The interventions took place over three months. Researchers assessed participants' health measures and dietary habits immediately after the programs concluded and then again three months later at the study's end.
Weight loss and improvements in HbA1c levels were similar for both groups at the six-month follow-up point. Smart Choice participants as a group lost more weight, an average of 6 pounds, than did the mindful eating group, which lost an average of 3.5 pounds but the difference was not significant when analyzed statistically, Miller said.
HbA1c levels dropped in both groups as well, by between about 0.7 and 0.8 percent. "That was a clinically meaningful reduction in Hba1c, equivalent to what you would get on some diabetes medications," Miller said. "If the reduction were sustained over time, it would mean a dramatic reduction in complications associated with diabetes."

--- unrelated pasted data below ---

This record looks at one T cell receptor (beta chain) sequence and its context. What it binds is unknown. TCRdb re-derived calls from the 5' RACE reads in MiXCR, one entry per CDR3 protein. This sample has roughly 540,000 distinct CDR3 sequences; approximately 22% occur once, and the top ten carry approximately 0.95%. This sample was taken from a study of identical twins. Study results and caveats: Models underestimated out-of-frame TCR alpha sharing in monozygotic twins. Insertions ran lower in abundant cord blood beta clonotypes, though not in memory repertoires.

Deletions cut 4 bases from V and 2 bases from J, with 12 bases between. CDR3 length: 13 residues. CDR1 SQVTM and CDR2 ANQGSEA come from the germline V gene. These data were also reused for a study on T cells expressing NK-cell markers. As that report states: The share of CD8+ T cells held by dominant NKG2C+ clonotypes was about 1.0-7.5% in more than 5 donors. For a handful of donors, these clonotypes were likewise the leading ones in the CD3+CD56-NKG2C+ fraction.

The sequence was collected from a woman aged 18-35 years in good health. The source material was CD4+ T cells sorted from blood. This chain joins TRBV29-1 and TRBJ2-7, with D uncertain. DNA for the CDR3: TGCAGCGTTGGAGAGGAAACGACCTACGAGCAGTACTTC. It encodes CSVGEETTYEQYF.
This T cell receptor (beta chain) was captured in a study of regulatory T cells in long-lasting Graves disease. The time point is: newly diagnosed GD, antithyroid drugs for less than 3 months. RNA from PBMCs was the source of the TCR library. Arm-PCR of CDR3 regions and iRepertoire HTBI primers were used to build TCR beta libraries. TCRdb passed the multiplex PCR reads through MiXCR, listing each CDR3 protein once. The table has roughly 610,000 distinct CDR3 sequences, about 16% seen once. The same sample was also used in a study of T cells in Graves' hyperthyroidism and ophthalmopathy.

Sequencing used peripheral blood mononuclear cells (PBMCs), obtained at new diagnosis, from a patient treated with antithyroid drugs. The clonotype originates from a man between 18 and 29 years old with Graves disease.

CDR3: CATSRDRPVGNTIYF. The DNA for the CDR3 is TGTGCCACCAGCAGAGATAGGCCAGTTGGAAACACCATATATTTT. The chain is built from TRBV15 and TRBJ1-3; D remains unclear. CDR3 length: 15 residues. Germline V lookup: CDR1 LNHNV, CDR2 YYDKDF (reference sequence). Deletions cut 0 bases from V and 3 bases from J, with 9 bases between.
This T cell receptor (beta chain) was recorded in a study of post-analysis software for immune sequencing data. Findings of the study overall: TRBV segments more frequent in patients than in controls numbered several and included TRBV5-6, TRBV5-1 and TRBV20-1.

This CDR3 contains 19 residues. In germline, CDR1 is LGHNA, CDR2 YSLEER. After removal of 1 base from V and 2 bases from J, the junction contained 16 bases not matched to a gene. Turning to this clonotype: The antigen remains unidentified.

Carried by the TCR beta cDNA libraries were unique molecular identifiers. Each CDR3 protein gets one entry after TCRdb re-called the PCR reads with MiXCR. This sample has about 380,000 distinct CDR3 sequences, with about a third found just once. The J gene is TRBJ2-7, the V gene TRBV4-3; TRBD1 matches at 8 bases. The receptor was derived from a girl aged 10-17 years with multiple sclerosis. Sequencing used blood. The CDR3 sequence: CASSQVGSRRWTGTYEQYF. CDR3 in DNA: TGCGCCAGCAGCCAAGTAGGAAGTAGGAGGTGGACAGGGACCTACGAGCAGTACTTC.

Both groups also similarly reduced calorie intake and lowered their consumption of foods with a high glycemic index, which are digested quickly and can drive up blood sugar.
Miller said that because nutrition education is particularly important to people with a new diabetes diagnosis, she sees the mindful meditation and eating option as a potential supplement to basic diabetes education that patients need.
She also said that p
|Contact: Carla Miller|
Ohio State University